Campaign victory: plans to close ticket offices in train stations are being scrapped
Today the Transport Secretary, Mark Harper, announced that he had asked train operators to withdraw plans to close over 800 ticket offices across England and at Glasgow Central station.
This stunning U-turn from the Government demonstrates the impact our supporters have had through their widespread campaigning against the closure of rail ticket offices, and we thank everyone who got involved in our campaign.
The huge upswell of concern by blind and partially sighted people was unprecedented within the community, as was the overwhelming public opposition to the plans.
As well as taking part in the consultation itself, almost 2,000 supporters sent a letter to their MP asking them to share their concerns about this proposal with the transport minister, reaching nine out of ten MPs. At the same time hundreds of people wrote to their local newspapers to reiterate RNIB’s call to scrap the proposals.
In a parliamentary debate on this issue, MPs from across the house shared the emails our supporters wrote to them, referencing RNIB statistics and the real impact closing ticket offices would have on blind and partially sighted people.
Our regional campaigns officers worked with local blind and partially sighted campaigners to share their concerns with local media and created short videos to share on social media demonstrating the inaccessibility of ticket machines and the vital importance of a ticket office.
Erik Matthies, RNIB’s policy officer, gave countless interviews with media, including BBC’s Breakfast TV, about the impact these proposed closures would have.
Matt Stringer, RNIB Chief Executive reacting to the news just in that, said:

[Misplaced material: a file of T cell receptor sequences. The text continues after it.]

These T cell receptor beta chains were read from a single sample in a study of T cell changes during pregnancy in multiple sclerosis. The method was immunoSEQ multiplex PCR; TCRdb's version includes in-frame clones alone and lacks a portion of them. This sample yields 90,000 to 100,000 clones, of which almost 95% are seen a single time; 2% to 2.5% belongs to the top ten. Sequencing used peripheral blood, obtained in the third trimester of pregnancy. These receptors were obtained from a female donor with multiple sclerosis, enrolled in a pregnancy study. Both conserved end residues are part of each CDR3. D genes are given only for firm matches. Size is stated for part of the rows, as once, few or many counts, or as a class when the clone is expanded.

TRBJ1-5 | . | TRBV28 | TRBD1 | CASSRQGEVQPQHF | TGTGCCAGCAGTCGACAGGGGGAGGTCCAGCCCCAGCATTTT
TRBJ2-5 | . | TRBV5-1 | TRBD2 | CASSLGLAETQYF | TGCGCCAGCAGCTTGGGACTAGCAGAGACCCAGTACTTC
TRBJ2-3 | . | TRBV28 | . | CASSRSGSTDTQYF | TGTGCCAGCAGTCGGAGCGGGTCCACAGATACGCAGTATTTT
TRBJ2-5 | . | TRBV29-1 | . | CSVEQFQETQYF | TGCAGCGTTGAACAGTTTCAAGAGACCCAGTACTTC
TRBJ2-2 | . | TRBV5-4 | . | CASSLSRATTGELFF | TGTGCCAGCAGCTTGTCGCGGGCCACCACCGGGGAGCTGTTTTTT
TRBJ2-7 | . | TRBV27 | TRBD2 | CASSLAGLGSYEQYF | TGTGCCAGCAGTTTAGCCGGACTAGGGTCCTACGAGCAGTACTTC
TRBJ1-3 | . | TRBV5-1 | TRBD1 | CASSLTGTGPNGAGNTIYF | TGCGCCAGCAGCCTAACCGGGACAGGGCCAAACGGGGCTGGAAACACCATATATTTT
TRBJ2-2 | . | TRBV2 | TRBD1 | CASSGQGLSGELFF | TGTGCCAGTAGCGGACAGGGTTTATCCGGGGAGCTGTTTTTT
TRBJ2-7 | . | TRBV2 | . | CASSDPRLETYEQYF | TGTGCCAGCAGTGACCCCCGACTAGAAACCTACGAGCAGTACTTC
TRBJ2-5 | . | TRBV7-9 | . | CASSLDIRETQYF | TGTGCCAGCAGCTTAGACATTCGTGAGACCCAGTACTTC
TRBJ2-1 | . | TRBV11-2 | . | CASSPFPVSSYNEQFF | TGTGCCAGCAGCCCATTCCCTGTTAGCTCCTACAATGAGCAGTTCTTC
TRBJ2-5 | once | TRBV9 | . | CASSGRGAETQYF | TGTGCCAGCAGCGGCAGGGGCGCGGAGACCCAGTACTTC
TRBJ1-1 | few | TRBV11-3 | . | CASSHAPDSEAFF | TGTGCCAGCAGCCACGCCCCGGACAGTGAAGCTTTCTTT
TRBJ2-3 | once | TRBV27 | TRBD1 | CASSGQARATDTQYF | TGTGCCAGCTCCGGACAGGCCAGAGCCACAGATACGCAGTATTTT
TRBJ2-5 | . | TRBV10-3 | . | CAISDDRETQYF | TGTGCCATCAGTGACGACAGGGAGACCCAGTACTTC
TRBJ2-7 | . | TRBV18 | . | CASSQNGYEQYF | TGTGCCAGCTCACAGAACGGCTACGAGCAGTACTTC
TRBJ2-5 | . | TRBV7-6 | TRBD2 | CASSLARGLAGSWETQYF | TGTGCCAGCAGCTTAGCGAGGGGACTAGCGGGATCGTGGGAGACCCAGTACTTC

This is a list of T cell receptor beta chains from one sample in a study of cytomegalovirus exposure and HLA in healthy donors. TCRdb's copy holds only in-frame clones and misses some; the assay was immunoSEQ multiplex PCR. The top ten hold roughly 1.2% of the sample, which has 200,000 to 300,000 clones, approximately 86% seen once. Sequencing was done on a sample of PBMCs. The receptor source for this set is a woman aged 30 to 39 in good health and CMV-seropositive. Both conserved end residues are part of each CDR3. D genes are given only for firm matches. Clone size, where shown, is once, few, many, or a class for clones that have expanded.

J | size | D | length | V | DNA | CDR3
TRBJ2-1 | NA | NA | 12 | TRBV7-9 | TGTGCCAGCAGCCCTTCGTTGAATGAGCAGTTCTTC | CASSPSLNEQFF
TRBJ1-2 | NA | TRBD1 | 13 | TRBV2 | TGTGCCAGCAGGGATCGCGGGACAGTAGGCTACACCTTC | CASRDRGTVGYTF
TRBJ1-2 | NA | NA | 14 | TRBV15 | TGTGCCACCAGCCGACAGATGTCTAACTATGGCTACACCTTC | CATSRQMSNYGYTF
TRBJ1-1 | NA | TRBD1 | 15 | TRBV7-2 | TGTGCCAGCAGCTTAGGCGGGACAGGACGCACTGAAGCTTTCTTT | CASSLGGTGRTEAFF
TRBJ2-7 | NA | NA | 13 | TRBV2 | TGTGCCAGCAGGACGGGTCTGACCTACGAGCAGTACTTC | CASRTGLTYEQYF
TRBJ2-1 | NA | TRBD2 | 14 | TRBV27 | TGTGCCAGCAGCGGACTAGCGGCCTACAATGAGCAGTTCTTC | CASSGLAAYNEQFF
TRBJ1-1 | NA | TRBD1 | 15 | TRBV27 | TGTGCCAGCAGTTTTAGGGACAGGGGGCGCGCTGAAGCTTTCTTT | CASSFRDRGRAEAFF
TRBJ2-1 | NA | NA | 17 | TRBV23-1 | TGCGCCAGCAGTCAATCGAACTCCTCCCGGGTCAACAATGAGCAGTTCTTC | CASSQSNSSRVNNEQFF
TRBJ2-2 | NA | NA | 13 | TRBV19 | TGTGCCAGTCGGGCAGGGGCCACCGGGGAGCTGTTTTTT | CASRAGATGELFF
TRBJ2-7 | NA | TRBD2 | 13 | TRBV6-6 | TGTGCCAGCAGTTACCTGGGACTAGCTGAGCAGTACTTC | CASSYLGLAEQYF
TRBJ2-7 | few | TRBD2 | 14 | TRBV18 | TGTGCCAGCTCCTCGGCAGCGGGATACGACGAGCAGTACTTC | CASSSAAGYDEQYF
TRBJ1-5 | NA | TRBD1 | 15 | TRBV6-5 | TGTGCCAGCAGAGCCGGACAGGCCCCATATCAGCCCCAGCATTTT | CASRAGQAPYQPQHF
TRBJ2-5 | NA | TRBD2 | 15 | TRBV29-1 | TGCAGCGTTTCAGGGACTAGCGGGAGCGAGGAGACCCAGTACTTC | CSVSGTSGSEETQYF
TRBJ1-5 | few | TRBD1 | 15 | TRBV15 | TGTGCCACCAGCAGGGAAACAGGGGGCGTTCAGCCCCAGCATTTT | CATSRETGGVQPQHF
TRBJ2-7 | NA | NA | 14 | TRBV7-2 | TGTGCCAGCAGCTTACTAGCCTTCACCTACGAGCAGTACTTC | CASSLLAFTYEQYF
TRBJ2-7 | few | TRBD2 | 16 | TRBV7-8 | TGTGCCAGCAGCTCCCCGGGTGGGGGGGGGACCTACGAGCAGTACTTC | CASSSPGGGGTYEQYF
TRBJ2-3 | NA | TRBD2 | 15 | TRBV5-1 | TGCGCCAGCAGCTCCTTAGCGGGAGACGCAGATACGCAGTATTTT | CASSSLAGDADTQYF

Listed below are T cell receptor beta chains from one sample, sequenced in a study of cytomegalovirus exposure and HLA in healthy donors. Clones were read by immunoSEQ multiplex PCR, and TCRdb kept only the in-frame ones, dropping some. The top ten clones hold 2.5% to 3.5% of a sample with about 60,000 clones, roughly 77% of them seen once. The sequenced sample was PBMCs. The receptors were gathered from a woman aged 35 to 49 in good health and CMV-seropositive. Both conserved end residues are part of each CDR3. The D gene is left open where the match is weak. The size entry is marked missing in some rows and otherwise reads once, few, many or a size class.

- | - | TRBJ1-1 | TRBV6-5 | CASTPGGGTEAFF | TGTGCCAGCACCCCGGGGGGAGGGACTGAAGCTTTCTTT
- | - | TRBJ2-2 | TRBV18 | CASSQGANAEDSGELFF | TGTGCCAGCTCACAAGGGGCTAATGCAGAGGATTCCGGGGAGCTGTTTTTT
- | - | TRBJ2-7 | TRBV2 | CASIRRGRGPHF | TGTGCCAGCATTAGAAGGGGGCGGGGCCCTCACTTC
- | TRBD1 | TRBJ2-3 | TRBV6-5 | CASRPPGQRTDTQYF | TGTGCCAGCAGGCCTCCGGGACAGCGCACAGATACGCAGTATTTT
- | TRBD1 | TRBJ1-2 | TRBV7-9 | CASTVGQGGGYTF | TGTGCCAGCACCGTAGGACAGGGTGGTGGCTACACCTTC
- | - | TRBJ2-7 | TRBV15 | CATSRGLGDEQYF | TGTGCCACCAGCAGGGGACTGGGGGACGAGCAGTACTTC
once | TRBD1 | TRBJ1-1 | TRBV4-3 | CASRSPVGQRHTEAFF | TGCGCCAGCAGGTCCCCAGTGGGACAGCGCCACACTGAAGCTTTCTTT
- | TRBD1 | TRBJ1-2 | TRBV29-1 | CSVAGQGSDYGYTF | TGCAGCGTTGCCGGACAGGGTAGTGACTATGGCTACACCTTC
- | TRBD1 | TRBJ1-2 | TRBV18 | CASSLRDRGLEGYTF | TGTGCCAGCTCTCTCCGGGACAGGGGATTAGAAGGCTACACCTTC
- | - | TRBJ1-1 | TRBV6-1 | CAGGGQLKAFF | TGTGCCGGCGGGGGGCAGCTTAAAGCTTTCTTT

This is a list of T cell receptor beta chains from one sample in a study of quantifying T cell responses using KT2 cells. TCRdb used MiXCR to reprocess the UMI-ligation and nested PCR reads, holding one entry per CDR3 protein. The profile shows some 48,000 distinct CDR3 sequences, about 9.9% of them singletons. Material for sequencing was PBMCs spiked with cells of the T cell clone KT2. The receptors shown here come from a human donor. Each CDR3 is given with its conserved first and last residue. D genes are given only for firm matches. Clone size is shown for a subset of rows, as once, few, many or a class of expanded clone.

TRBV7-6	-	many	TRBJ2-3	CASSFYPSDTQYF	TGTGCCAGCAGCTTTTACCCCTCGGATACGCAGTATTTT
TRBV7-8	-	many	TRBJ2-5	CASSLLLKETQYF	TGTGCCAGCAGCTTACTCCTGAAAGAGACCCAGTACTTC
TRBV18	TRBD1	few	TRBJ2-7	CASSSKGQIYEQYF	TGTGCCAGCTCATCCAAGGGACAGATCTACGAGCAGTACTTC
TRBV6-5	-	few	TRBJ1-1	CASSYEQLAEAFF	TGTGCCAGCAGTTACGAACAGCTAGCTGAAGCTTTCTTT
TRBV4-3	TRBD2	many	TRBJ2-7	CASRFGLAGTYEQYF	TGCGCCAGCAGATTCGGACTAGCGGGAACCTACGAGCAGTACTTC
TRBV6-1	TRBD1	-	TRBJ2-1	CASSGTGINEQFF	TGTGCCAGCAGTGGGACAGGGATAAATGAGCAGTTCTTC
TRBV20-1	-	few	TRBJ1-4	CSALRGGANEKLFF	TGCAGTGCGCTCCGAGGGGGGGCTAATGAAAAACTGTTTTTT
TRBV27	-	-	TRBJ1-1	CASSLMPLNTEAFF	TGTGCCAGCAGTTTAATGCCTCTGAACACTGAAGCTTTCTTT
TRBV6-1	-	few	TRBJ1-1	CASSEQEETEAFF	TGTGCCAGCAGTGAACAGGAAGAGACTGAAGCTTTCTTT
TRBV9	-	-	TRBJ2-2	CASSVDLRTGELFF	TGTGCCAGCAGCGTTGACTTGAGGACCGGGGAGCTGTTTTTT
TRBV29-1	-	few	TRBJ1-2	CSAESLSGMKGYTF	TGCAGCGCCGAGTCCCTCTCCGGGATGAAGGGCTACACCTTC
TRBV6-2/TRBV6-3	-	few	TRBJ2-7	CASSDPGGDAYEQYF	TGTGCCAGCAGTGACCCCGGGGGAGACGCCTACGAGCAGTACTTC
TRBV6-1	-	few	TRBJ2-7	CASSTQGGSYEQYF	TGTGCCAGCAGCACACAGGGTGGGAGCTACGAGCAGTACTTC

“We are delighted the voice of blind and partially sighted people has been heard, and the Minister has made this change. It is essential the experiences of people with sight loss are properly understood in decision-making. These closures would have left many blind and partially sighted people unable to live a full life: without a means to see family, go to their health appointments and play their part in our communities.
We welcome the Minister’s commitment in a meeting this morning to form a working group with a variety of organisations to ensure a better train travelling experience in the future, with accessible technology and infrastructure improvements at its heart.”
A fixed train ticket location and office staff available as the first point of contact for many kinds of staff assistance is essential for blind and partially sighted people to travel with confidence and independence.
Staff can make sure the correct tickets and concessions are bought, let people know if the lifts are out of use or advise on cancelled or delayed trains. This flexible, and often vital, assistance for blind and partially sighted people is not something apps or ticket machines can replicate.
RNIB thanks all our campaigners, many of whom are blind or partially sighted, for their hard work and commitment to stopping the closures. This campaign win would not have been possible without them.
Look out for further updates as we continue to work with Government and train operators to ensure accessible travel is at the heart of any plans to “modernise” train travel.